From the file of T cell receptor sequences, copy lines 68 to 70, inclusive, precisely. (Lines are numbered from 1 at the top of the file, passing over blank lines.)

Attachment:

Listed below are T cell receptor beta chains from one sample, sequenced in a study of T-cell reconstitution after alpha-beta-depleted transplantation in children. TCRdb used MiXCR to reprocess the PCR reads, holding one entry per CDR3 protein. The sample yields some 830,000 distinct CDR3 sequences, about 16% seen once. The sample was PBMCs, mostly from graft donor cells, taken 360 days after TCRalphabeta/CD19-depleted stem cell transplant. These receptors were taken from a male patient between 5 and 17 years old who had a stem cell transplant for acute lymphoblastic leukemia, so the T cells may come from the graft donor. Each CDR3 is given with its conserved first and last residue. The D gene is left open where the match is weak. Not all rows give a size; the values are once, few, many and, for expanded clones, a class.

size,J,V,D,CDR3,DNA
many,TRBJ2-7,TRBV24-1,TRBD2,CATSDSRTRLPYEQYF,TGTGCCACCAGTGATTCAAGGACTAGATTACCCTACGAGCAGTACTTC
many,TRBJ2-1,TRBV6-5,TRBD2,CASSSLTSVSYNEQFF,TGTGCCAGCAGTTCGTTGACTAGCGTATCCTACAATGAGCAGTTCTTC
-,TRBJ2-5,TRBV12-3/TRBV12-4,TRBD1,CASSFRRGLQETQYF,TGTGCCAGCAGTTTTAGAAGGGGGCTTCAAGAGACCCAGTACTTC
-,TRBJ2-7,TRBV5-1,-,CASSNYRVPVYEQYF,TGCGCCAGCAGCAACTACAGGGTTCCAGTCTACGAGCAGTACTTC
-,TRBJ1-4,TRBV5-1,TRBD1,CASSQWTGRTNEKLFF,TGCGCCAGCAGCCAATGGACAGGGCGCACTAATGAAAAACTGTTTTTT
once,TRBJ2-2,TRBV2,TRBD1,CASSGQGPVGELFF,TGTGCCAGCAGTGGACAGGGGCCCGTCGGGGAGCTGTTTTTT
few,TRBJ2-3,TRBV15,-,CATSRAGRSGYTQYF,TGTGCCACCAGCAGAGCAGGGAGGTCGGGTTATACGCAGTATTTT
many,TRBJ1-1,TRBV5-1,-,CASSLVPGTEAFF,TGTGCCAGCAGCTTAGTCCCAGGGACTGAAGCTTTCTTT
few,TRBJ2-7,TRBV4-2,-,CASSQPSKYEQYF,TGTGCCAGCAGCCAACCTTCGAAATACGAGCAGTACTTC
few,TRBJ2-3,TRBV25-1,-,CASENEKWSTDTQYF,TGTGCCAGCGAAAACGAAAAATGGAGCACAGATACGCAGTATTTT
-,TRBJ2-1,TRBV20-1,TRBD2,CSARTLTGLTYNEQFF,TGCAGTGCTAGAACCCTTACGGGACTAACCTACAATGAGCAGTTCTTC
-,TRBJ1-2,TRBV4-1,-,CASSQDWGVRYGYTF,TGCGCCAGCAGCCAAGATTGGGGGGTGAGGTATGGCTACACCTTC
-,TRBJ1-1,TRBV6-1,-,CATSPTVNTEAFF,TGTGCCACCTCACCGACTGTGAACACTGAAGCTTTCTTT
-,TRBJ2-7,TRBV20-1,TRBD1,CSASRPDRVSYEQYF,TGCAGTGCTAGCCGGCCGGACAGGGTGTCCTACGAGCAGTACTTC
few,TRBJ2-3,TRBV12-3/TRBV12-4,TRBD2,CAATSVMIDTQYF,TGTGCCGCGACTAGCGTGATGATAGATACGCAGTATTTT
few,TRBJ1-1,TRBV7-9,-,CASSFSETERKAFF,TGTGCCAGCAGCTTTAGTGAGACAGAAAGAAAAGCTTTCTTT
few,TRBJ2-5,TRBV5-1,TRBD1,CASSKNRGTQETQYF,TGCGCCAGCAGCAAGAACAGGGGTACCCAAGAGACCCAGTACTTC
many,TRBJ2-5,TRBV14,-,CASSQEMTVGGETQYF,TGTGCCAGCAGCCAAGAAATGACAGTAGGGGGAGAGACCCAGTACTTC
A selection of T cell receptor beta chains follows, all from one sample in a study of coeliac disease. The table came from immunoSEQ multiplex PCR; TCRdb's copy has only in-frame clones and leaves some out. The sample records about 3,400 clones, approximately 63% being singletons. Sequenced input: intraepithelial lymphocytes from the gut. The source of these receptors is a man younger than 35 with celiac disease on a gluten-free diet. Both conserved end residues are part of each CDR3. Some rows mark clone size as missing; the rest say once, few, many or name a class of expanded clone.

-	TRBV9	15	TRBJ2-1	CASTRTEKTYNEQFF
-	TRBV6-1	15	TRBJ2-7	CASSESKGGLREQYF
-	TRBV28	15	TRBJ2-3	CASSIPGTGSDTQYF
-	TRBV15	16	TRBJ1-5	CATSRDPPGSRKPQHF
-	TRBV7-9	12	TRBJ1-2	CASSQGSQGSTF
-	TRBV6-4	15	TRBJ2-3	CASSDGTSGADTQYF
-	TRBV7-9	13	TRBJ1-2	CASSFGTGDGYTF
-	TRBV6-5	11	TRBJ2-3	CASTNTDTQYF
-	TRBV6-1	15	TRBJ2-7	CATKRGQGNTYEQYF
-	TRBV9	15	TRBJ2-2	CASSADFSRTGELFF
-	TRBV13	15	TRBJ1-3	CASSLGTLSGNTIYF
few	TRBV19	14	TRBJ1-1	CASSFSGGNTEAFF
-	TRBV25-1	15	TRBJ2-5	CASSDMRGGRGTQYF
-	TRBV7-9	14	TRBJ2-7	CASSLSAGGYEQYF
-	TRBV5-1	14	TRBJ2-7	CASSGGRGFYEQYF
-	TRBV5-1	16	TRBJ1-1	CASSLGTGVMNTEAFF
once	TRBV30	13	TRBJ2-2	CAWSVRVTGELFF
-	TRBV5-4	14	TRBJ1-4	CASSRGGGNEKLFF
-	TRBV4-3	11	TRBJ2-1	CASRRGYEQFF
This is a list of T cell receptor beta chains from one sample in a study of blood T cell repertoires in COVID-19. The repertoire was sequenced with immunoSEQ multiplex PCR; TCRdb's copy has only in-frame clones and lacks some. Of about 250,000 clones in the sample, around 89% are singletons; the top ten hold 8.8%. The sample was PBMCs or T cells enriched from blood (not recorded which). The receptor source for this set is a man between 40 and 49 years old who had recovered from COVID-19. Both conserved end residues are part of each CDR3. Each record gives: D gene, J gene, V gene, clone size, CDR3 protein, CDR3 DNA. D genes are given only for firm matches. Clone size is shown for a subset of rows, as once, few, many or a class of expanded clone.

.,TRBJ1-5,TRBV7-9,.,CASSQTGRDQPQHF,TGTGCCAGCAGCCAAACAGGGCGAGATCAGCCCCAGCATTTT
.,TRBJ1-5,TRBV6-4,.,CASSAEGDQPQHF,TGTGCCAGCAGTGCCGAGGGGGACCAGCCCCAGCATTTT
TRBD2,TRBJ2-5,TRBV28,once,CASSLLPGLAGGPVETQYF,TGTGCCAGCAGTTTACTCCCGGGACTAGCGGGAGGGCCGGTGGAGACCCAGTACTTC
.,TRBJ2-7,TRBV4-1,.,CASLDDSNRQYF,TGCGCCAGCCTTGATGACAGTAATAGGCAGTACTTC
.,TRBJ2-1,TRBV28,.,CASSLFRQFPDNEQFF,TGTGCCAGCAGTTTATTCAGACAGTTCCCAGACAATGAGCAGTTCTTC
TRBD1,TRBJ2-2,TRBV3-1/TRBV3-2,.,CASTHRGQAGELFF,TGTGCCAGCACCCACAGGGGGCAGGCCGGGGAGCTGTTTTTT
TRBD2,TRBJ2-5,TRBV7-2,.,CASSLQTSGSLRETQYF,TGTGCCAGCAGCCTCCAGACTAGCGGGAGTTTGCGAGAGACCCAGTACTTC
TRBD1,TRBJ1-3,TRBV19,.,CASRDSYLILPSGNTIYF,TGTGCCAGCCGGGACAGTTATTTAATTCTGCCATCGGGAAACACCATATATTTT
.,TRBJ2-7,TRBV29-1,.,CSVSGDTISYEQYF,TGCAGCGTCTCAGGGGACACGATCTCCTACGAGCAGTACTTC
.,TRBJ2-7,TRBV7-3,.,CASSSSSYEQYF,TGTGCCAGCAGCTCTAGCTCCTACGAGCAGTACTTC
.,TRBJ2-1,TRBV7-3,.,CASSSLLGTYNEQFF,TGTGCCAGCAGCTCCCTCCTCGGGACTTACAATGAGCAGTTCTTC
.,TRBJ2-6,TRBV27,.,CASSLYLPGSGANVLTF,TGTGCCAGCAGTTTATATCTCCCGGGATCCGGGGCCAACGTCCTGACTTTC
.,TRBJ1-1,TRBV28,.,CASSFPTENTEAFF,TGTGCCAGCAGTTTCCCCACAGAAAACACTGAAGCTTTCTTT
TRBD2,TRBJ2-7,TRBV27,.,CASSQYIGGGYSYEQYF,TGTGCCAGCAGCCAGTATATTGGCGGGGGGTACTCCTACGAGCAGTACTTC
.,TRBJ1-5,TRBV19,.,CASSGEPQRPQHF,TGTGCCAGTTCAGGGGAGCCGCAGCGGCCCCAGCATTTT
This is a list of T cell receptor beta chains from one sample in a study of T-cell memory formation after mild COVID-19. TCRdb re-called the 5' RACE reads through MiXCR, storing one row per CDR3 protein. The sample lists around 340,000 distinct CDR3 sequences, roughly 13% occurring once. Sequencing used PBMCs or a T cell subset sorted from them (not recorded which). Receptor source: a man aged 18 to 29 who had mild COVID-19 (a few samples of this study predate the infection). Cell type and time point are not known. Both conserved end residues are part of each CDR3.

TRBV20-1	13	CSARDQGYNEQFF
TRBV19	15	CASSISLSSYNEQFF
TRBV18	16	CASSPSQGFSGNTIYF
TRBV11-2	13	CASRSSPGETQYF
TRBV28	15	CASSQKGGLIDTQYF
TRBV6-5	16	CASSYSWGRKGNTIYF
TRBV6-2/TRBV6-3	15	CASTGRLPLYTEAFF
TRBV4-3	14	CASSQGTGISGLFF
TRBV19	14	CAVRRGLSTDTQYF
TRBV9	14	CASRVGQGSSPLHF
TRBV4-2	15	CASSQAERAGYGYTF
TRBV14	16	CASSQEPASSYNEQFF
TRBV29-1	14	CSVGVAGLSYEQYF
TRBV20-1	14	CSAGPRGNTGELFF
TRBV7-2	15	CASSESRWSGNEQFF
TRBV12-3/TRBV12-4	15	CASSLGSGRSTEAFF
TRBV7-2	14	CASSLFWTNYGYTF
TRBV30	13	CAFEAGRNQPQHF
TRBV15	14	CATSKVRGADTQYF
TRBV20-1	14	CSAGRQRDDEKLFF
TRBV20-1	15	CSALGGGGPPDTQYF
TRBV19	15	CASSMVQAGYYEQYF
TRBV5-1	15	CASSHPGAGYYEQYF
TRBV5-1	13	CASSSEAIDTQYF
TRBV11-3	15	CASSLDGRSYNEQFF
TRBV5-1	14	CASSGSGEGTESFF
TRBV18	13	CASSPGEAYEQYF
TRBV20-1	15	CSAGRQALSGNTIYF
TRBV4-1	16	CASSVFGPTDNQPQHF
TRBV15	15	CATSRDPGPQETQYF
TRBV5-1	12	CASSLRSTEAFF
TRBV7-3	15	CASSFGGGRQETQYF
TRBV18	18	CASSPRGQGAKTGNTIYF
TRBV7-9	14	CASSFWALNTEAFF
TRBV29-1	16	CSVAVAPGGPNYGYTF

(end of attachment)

TRBV4-2	15	CASSQAERAGYGYTF
TRBV14	16	CASSQEPASSYNEQFF
TRBV29-1	14	CSVGVAGLSYEQYF